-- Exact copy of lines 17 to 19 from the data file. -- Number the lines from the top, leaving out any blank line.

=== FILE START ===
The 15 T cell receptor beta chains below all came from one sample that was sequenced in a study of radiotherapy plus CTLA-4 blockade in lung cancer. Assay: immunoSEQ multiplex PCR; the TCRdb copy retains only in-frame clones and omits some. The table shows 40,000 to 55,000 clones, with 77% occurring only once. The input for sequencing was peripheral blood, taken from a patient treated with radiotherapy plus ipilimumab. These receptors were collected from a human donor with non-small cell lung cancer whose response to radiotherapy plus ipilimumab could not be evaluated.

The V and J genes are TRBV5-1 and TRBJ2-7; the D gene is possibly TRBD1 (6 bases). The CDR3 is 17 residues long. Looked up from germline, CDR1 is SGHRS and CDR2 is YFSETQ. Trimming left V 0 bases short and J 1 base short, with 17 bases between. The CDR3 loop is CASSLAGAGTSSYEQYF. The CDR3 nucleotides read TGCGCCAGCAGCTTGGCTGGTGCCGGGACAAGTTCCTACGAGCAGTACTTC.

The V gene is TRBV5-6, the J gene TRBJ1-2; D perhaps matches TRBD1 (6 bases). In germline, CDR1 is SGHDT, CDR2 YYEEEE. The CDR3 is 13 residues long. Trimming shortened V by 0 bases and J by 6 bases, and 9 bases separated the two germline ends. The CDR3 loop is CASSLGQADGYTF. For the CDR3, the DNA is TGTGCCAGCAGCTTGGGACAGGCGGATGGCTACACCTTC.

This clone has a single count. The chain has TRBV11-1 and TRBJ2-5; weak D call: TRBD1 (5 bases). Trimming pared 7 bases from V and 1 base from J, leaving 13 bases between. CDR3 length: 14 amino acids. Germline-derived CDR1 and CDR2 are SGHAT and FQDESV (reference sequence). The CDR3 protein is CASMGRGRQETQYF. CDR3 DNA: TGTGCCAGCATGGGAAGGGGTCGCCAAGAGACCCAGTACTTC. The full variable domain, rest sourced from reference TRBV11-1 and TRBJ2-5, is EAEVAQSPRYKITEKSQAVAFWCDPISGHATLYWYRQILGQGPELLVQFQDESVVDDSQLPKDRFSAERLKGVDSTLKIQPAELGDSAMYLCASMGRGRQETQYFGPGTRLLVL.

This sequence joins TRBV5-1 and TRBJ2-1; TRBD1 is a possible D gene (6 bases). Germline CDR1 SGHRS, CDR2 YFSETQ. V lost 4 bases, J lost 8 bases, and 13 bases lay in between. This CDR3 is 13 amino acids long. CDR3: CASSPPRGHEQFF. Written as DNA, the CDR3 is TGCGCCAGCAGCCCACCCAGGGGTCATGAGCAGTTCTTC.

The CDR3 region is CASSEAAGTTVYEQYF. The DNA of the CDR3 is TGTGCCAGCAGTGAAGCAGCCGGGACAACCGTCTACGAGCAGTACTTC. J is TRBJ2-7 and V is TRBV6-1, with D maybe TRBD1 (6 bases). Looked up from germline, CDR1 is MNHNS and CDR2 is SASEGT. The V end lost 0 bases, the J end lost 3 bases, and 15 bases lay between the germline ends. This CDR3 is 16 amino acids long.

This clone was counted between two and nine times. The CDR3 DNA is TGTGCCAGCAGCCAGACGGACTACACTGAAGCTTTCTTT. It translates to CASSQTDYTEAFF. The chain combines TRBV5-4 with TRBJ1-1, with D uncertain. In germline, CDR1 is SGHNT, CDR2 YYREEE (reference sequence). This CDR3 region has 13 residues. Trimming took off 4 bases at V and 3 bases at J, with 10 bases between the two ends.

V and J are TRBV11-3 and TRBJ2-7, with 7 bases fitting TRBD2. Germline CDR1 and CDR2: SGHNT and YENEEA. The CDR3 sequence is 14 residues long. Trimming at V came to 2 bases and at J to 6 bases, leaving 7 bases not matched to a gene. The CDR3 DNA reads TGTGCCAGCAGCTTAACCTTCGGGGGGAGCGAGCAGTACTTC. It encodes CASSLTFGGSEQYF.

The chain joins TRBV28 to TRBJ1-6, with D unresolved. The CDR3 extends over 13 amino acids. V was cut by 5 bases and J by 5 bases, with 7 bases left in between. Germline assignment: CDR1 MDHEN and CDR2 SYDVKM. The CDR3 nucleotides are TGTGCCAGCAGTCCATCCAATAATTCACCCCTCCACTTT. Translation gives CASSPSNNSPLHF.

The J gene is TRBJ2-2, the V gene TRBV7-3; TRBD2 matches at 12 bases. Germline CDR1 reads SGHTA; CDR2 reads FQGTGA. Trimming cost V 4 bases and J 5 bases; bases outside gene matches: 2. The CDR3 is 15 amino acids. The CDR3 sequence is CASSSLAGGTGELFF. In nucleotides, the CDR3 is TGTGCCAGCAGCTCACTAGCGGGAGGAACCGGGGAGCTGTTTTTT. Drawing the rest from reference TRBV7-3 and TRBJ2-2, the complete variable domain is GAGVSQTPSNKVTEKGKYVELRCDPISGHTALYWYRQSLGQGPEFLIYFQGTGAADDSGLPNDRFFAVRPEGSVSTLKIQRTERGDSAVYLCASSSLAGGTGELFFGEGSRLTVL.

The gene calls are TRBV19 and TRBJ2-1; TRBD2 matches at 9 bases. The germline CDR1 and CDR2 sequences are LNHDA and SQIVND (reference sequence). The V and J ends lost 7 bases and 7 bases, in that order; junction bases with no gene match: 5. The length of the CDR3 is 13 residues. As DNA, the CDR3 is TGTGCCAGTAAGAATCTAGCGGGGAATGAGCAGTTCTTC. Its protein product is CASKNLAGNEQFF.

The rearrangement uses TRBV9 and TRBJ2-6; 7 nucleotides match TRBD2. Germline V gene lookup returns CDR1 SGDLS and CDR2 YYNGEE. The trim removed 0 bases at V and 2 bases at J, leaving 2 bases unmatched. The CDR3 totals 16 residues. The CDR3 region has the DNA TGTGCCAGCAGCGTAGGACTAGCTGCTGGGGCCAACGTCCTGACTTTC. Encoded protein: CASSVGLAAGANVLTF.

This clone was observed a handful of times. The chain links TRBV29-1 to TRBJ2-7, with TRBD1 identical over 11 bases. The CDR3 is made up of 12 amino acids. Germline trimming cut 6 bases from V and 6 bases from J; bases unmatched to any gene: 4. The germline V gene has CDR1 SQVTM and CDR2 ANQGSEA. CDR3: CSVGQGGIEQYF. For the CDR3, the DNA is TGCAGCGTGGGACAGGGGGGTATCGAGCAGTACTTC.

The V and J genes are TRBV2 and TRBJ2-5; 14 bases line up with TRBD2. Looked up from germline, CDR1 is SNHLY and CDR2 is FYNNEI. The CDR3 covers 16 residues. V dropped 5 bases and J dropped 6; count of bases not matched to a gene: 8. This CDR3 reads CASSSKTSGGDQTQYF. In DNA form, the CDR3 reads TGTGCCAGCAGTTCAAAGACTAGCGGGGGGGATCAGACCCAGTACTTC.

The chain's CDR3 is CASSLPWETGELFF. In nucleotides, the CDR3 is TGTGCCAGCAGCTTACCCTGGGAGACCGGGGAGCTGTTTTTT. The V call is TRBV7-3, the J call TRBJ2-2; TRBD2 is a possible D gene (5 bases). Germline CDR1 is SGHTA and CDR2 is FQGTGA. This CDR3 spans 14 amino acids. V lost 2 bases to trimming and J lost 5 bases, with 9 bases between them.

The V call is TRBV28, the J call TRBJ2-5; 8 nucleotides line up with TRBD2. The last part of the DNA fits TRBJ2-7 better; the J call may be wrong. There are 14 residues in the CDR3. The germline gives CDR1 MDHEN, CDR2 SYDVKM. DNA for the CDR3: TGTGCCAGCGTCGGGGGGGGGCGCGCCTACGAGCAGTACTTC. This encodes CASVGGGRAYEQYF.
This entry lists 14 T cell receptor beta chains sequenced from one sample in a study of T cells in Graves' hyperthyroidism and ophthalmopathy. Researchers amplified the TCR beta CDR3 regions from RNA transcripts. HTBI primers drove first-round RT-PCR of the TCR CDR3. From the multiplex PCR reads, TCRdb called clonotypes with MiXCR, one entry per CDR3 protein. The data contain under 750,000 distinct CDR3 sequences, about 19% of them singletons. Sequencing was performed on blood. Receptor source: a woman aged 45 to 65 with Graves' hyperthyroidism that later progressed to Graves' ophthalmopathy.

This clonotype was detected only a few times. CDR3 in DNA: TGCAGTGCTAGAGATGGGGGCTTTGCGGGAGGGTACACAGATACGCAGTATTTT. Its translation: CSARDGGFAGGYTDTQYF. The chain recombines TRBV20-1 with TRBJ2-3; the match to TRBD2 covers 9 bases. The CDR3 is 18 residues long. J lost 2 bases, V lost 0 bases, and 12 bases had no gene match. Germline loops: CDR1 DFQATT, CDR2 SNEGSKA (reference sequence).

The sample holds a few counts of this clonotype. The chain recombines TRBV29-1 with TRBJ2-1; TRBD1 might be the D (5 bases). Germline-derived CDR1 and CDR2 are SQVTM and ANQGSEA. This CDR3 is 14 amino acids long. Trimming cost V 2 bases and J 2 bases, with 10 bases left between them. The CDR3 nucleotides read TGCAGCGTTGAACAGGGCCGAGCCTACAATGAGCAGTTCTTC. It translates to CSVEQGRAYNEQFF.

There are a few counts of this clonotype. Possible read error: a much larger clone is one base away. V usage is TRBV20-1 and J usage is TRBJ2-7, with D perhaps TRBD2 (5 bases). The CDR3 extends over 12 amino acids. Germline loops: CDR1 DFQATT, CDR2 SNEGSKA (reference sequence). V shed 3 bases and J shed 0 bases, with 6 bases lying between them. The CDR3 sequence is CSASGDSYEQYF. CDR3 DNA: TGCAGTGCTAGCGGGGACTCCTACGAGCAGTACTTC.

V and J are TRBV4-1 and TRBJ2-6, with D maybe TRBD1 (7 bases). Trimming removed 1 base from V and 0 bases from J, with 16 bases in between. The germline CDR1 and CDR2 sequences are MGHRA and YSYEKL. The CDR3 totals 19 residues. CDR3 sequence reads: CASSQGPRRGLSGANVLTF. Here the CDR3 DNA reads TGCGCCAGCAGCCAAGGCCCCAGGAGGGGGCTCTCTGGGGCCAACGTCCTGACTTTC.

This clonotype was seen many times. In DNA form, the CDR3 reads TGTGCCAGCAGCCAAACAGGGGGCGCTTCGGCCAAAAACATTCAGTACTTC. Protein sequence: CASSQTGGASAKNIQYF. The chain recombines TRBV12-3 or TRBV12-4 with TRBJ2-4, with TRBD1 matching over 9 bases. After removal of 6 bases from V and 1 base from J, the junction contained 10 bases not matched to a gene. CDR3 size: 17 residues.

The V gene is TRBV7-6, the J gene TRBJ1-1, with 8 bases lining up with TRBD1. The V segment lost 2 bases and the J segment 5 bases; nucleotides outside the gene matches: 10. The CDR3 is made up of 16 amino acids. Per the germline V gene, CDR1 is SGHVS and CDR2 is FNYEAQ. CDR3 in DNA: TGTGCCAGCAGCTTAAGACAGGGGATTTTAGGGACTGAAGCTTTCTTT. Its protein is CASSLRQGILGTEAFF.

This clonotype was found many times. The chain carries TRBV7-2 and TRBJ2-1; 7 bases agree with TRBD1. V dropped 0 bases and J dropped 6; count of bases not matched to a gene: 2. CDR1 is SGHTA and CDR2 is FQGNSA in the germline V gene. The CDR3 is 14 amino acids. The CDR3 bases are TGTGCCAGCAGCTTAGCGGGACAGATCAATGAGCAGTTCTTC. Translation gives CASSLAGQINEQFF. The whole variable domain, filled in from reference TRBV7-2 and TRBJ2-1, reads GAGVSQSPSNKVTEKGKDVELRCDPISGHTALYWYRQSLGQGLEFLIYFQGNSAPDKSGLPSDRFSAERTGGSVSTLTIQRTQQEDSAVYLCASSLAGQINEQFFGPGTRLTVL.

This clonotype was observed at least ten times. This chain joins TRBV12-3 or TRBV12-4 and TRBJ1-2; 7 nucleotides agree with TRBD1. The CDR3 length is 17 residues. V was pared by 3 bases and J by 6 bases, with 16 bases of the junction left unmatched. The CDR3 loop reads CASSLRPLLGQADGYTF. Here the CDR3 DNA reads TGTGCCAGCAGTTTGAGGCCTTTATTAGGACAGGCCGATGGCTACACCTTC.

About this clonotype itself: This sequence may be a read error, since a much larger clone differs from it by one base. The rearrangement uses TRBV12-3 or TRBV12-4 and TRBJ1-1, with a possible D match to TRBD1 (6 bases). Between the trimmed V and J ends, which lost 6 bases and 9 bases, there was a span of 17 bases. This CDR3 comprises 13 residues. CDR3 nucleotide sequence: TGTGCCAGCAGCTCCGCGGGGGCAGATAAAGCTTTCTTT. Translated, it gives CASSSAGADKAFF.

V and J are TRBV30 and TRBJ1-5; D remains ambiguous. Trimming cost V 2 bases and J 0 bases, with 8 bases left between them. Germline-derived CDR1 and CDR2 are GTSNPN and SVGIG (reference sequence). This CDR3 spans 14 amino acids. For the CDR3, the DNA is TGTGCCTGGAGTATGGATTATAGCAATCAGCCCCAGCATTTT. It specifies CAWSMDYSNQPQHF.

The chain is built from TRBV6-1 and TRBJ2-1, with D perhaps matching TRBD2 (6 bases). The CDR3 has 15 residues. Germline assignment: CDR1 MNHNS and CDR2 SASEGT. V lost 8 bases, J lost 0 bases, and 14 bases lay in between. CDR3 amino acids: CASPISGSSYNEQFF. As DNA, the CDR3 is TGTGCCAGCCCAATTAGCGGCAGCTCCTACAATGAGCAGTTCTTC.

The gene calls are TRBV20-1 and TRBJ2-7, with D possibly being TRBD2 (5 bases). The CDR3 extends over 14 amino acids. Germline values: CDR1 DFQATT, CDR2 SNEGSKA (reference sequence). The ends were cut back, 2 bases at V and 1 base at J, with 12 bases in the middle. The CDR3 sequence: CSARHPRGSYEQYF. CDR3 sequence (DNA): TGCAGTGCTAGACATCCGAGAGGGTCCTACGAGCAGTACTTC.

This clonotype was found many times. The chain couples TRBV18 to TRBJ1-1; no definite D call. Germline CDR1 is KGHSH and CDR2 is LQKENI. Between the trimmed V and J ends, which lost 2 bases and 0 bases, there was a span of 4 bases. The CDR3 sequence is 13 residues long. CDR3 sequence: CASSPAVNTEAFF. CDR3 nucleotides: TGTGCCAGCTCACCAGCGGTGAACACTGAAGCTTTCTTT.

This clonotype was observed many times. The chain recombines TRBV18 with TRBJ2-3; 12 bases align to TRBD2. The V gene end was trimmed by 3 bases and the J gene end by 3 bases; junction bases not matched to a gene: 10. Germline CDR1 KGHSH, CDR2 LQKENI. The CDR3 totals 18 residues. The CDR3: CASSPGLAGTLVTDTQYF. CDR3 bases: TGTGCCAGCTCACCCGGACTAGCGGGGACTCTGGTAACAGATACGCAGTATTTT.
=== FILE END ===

This entry lists 14 T cell receptor beta chains sequenced from one sample in a study of T cells in Graves' hyperthyroidism and ophthalmopathy. Researchers amplified the TCR beta CDR3 regions from RNA transcripts. HTBI primers drove first-round RT-PCR of the TCR CDR3. From the multiplex PCR reads, TCRdb called clonotypes with MiXCR, one entry per CDR3 protein. The data contain under 750,000 distinct CDR3 sequences, about 19% of them singletons. Sequencing was performed on blood. Receptor source: a woman aged 45 to 65 with Graves' hyperthyroidism that later progressed to Graves' ophthalmopathy.

This clonotype was detected only a few times. CDR3 in DNA: TGCAGTGCTAGAGATGGGGGCTTTGCGGGAGGGTACACAGATACGCAGTATTTT. Its translation: CSARDGGFAGGYTDTQYF. The chain recombines TRBV20-1 with TRBJ2-3; the match to TRBD2 covers 9 bases. The CDR3 is 18 residues long. J lost 2 bases, V lost 0 bases, and 12 bases had no gene match. Germline loops: CDR1 DFQATT, CDR2 SNEGSKA (reference sequence).

The sample holds a few counts of this clonotype. The chain recombines TRBV29-1 with TRBJ2-1; TRBD1 might be the D (5 bases). Germline-derived CDR1 and CDR2 are SQVTM and ANQGSEA. This CDR3 is 14 amino acids long. Trimming cost V 2 bases and J 2 bases, with 10 bases left between them. The CDR3 nucleotides read TGCAGCGTTGAACAGGGCCGAGCCTACAATGAGCAGTTCTTC. It translates to CSVEQGRAYNEQFF.